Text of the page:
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photo of Jose M. Carmena
 
Jose M. Carmena
    

Username:carmena
 
 
 
 
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Home page:http://https://www.eecs.berkeley.edu/Faculty/Homepages/carmena.html
Bio:  Jose M. Carmena is Professor of Electrical Engineering and Neuroscience at the University of California-Berkeley, and Co-Director of the Center for Neural Engineering and Prostheses at UC Berkeley and UCSF. His research program in neural engineering and systems neuroscience is aimed at understanding the neural basis of sensorimotor learning and control, and at building the science and engineering base that will allow the creation of reliable neuroprosthetic systems for the severely disabled. Dr. Carmena received the B.S. and M.S. degrees in electrical engineering from the Polytechnic University of Valencia (Spain) in 1995 and the University of Valencia (Spain) in 1997. Following those he received the M.S. degree in artificial intelligence and the Ph.D. degree in robotics both from the University of Edinburgh (Scotland, UK) in 1998 and 2002 respectively. From 2002 to 2005 he was a Postdoctoral Fellow at the Department of Neurobiology and the Center for Neuroengineering at Duke University (Durham, NC). He is senior member of the IEEE (RA, SMC and EMB societies), Society for Neuroscience, and the Neural Control of Movement Society. Dr. Carmena has been the recipient of the Bakar Fellowship (2012), the IEEE Engineering in Medicine and Biology Society Early Career Achievement Award (2011), the Aspen Brain Forum Prize in Neurotechnology (2010), the National Science Foundation CAREER Award (2010), the Alfred P. Sloan Research Fellowship (2009), the Okawa Foundation Research Grant Award (2007), the UC Berkeley Hellman Faculty Award (2007), and the Christopher Reeve Paralysis Foundation Postdoctoral Fellowship (2003).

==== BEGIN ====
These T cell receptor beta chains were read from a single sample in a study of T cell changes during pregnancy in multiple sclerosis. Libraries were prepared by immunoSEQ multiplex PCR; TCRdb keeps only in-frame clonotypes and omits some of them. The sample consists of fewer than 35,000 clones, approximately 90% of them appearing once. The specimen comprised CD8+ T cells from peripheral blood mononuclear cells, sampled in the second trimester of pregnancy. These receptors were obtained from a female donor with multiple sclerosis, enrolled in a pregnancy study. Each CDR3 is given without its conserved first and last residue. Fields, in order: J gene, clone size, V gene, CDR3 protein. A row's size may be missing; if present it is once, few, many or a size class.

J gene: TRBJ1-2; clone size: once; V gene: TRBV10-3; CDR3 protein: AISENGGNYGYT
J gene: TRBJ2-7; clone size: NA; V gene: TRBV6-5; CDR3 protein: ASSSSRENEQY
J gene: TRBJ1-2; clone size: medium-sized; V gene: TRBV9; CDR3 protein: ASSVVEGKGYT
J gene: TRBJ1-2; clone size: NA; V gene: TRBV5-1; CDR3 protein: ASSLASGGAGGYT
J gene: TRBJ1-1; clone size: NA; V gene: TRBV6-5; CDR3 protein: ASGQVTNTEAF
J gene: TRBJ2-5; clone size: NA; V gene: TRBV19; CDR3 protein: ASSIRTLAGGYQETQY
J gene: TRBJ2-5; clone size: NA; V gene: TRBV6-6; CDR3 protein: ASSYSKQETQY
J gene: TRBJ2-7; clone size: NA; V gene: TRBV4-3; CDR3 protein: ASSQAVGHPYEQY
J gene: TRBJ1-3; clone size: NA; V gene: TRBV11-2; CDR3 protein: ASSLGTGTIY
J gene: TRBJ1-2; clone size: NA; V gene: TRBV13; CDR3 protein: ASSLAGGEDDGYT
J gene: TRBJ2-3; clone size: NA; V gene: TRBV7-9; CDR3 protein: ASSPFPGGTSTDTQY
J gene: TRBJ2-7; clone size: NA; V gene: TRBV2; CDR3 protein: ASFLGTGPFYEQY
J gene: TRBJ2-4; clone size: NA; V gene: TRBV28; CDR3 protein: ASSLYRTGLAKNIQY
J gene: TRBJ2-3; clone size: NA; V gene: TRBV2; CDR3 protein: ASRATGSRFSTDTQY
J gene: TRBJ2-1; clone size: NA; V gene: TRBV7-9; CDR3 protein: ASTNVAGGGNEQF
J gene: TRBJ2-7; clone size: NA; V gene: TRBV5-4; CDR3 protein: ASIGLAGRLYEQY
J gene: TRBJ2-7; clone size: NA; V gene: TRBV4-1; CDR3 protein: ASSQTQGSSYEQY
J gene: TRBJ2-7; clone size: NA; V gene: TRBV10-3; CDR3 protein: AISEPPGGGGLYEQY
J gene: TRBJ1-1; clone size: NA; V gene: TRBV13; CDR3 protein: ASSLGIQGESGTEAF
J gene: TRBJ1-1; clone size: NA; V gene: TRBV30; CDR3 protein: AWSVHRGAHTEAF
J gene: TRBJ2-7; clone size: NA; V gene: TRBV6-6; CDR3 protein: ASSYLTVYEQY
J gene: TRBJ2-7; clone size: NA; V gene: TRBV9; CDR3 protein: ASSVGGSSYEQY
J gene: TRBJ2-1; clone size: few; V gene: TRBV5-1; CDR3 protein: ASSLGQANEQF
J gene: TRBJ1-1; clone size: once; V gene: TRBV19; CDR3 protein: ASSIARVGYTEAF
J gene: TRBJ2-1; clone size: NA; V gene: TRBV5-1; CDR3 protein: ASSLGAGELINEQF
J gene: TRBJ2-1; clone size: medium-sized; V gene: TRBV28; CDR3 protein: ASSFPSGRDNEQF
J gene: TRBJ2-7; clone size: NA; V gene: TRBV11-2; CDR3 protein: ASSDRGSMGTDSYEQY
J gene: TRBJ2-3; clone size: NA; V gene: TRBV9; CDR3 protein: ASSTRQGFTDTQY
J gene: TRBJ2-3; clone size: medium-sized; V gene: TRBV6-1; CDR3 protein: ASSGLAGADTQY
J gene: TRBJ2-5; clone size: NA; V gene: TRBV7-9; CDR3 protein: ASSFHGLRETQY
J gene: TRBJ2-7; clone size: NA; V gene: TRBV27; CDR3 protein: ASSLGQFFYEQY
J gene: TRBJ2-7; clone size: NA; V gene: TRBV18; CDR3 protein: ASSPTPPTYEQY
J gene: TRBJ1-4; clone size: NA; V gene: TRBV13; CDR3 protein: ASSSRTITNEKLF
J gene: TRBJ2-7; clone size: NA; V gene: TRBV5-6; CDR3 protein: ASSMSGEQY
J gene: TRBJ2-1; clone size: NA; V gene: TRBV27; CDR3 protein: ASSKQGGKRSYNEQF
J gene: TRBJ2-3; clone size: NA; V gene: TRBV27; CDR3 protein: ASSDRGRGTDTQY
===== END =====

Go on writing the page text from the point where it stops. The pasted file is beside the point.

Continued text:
Group memberships

Papers, Presentations and Reports Authored by Jose M. Carmena

The counts above are from the publications database. The number of posters is derived from the presentations.

Note: A poster is a presentation that has the word 'poster' (case-insensitive) in the any of the text fields. Thus, the poster count might be somewhat inaccurate. The number of posters is deducted from the number of presentations and bother are reported.